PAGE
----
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Los resultados de las politicas aasistencialistas paternalistas del mantengo y el costo a largo plazo para la sociedad y Pais.

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Los resultados de las politicas aasistencialistas paternalistas del mantengo y el costo a largo plazo para la sociedad y Pais.

Mensaje por Charlie319 el Vie Dic 28, 2012 2:16 pm

Hoy dia se vive una crisis de valores y de moral a nivel familiar. En algunos lugares menos de la mitad de las mujeres con hijos han estado casadas o tienen al padre de sus hijos consigo... Es esta falta de una estructura familiar la mayor carestia que enfrenta la juventud de hoy dia...

Fathers disappear from households across America
Big increase in single mothers
By Luke Rosiak - The Washington Times
Tuesday, December 25, 2012

Nicole Hawkins' three daughters have matching glittery boots, but none has the same father. Each has uniquely colored ties in her hair, but none has a dad present in her life.

As another single mother on Sumner Road decked her row-house stoop with Christmas lights and a plastic Santa, Ms. Hawkins recalled that her middle child's father has never spent a holiday or birthday with her. In her neighborhood in Southeast Washington, 1 in 10 children live with both parents, and 84 percent live with only their mother.

In every state, the portion of families where children have two parents, rather than one, has dropped significantly over the past decade. Even as the country added 160,000 families with children, the number of two-parent households decreased by 1.2 million. Fifteen million U.S. children, or 1 in 3, live without a father, and nearly 5 million live without a mother. In 1960, just 11 percent of American children lived in homes without fathers.

America is awash in poverty, crime, drugs and other problems, but more than perhaps anything else, it all comes down to this, said Vincent DiCaro, vice president of the National Fatherhood Initiative: Deal with absent fathers, and the rest follows.

People "look at a child in need, in poverty or failing in school, and ask, 'What can we do to help?' But what we do is ask, 'Why does that child need help in the first place?' And the answer is often it's because [the child lacks] a responsible and involved father," he said.

Dangerous spiral

The spiral continues each year. Married couples with children have an average income of $80,000, compared with $24,000 for single mothers.

"We have one class that thinks marriage and fatherhood is important, and another which doesn't, and it's causing that gap, income inequality, to get wider," Mr. DiCaro said.

The predilection among men to walk away from their babies is concentrated in the inner cities. In Baltimore, 38 percent of families have two parents, and in St. Louis the portion is 40 percent.

The near-total absence of male role models has ripped a hole the size of half the population in urban areas.

Tiny selfless deeds trickle in to fill that hole as the natural human desire for intimacy is fulfilled: One afternoon last week as a girl hoisted a half-eaten ice cream sandwich high over her pigtailed head, Larry McManus, the father of the girl's sister, bent down to eat out of her hands as he picked up the girls from school.

"I know dads that say they ain't their kids. I see dads being disrespectful of the mothers. And I see ones who take other men's kids to football games because they know their fathers aren't around," said Mr. McManus, an ex-felon who said he is "trying to make a lot of changes right now."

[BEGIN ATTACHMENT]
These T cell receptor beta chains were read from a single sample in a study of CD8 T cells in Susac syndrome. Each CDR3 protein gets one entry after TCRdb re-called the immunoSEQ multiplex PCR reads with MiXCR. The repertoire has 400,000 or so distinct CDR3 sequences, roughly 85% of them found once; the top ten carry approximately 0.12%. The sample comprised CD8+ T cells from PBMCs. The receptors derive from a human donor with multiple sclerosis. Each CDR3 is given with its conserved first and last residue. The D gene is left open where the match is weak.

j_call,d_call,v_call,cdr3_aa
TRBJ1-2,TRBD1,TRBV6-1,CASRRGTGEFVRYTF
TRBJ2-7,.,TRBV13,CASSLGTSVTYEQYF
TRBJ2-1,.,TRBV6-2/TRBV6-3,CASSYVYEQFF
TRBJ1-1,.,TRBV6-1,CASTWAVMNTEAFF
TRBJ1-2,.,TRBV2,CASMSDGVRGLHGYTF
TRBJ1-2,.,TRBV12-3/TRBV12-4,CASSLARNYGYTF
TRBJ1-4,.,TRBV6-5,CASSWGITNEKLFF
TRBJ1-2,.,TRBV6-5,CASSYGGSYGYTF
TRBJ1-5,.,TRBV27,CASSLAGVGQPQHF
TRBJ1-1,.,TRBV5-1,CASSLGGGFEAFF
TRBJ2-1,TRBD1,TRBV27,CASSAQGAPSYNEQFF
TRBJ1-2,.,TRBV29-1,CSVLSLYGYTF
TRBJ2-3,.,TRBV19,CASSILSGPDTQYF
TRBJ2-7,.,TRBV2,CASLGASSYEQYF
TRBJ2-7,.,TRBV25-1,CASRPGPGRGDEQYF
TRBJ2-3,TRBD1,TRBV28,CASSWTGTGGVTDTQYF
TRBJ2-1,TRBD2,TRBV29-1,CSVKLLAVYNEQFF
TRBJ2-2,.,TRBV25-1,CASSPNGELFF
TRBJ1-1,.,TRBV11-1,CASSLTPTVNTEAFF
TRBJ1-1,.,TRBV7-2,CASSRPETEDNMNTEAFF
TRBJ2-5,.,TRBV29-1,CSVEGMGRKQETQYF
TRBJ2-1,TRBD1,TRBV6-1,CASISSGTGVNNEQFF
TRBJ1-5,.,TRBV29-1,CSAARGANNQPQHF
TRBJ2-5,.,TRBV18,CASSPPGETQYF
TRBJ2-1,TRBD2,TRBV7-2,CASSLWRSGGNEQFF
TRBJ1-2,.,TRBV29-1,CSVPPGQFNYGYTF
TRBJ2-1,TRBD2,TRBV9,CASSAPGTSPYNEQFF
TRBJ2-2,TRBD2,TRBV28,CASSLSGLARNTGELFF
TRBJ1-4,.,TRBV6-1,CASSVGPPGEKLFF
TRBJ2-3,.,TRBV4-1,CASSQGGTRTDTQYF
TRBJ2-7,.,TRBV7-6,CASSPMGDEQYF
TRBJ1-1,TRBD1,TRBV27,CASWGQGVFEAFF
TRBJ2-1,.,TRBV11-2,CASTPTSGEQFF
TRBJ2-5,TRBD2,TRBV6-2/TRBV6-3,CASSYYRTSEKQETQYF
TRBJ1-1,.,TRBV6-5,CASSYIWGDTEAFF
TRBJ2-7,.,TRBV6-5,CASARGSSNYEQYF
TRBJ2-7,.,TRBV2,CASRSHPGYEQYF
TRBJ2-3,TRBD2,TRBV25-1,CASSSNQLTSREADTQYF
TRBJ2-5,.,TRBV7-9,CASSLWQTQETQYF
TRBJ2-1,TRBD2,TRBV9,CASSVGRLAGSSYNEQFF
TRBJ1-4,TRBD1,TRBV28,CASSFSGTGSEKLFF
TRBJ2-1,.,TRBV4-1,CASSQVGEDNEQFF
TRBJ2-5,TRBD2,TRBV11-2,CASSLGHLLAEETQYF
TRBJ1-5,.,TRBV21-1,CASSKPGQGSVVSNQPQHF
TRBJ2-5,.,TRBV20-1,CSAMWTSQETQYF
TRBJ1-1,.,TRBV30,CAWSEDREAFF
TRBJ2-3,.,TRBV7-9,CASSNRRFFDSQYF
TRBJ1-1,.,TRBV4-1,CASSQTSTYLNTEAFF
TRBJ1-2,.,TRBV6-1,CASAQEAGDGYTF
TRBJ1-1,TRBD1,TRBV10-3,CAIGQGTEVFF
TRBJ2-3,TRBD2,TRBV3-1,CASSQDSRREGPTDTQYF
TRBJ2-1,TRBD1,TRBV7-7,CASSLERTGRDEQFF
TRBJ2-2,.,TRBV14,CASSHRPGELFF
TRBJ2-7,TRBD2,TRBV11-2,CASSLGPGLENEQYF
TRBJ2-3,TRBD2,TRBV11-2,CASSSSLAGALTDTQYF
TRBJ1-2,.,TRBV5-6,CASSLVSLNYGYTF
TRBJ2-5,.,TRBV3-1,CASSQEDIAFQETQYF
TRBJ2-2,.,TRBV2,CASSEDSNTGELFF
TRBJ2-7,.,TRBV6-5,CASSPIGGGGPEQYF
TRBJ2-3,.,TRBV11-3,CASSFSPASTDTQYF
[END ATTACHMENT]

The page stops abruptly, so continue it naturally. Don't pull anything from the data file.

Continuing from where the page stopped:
Asked his daughter's age, he consults with her sister.

"Five. She's in pre-K," the girl answered.

"She's 5," he echoed. "Mmm, that was good," he said gently of the ice cream sandwich. "Can I have another bite, please?"

Racial divide

Though income is the primary predictor, the lack of live-in fathers also is overwhelmingly a black problem, regardless of poverty status, census data show. Among blacks, nearly 5 million children, or 54 percent, live with only their mother. Twelve percent of black families below the poverty line have two parents present, compared with 41 percent of impoverished Hispanic families and 32 percent of poor white families.

The schism is most apparent in the District, which has a higher portion of two-parent families among whites, at 85 percent, and a lower share among blacks, at 25 percent, than any state.

In all but 11 states, most black children do not live with both parents. In every state, 7 in 10 white children do. In all states but Rhode Island and Massachusetts, most Hispanic children do. In Wisconsin, 77 percent of white children and 61 percent of Hispanics live with both parents, compared with more than 25 percent of black children.

"Something has to be done about it, and it starts with the culture and reversing the attitude that marriage is not important. The president has a role to play in that. He's a married African-American father who can probably make a huge difference with words alone," Mr. DiCaro said.

But the move toward single-parent homes has included every race, and from Curtis Bay in Baltimore to Millcreek outside Salt Lake City to Vancouver, Wash., just north of Portland, there are 1,500 neighborhoods with substantial white populations where most white households lack fathers. Maine, Vermont and West Virginia have the lowest dual-parenthood rates for whites.

Southern cross

The decline has hit disproportionately in the South, which considers itself a bastion of traditional family values.

Even in places where the percentage of the black population declined, single parenthood increased over the past decade, The Washington Times' analysis of census data shows. In South Carolina, where the black share of the population fell by 2 percent, single parenthood rose by 5 percent. In Kentucky and Louisiana, where the black population was constant, single parenthood increased 6 percentage points.